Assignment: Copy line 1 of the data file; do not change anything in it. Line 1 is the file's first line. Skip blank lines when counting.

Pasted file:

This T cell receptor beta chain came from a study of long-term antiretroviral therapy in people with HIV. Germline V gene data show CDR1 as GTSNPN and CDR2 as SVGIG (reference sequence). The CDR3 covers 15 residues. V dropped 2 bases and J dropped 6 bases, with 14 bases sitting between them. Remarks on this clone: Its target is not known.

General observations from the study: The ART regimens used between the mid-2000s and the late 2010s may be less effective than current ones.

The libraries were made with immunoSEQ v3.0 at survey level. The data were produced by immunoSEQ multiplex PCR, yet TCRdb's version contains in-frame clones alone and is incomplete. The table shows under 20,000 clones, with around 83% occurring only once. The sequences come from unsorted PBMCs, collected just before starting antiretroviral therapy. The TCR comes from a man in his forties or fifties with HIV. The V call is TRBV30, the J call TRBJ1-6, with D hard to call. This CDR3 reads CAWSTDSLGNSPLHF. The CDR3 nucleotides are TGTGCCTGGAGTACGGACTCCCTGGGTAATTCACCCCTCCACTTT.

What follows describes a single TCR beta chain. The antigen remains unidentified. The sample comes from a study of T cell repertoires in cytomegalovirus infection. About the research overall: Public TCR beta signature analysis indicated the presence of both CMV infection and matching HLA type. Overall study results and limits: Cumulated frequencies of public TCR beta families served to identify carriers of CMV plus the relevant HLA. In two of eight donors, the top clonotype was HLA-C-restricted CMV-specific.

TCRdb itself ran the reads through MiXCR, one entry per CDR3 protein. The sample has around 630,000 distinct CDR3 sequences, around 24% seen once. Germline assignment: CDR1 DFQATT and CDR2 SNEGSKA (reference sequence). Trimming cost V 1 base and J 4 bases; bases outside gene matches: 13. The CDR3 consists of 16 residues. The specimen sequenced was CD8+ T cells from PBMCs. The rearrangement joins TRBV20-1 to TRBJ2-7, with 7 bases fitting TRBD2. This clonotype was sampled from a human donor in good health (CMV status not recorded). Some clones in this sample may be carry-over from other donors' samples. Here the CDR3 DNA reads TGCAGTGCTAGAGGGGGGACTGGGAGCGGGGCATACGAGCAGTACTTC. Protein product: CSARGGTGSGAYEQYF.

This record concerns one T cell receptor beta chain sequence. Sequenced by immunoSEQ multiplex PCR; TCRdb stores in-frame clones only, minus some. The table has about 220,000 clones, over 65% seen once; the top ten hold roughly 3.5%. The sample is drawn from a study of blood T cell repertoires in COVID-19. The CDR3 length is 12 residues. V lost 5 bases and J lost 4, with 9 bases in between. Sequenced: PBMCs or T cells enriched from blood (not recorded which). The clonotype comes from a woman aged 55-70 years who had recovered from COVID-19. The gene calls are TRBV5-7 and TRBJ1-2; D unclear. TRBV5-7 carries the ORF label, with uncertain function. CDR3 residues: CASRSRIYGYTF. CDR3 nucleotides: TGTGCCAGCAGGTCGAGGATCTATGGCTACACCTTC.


This T cell receptor beta chain came from a study of long-term antiretroviral therapy in people with HIV. Germline V gene data show CDR1 as GTSNPN and CDR2 as SVGIG (reference sequence). The CDR3 covers 15 residues. V dropped 2 bases and J dropped 6 bases, with 14 bases sitting between them. Remarks on this clone: Its target is not known.